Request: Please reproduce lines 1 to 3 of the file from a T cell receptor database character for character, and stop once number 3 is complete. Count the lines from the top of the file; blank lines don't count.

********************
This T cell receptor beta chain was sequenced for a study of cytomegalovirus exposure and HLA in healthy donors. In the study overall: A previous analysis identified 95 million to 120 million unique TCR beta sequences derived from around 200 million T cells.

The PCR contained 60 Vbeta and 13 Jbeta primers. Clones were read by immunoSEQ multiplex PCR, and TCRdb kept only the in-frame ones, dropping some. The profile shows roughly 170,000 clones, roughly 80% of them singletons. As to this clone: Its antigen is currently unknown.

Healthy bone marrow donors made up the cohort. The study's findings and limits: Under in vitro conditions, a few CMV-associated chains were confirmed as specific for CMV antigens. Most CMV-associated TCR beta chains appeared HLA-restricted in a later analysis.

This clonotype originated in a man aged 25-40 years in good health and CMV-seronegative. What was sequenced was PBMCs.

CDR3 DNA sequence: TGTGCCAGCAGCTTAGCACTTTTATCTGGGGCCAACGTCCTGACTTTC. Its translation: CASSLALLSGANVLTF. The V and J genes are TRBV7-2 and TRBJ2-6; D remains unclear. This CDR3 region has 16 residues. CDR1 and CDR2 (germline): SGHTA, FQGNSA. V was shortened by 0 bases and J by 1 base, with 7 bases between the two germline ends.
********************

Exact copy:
This T cell receptor beta chain was sequenced for a study of cytomegalovirus exposure and HLA in healthy donors. In the study overall: A previous analysis identified 95 million to 120 million unique TCR beta sequences derived from around 200 million T cells.

The PCR contained 60 Vbeta and 13 Jbeta primers. Clones were read by immunoSEQ multiplex PCR, and TCRdb kept only the in-frame ones, dropping some. The profile shows roughly 170,000 clones, roughly 80% of them singletons. As to this clone: Its antigen is currently unknown.

Healthy bone marrow donors made up the cohort. The study's findings and limits: Under in vitro conditions, a few CMV-associated chains were confirmed as specific for CMV antigens. Most CMV-associated TCR beta chains appeared HLA-restricted in a later analysis.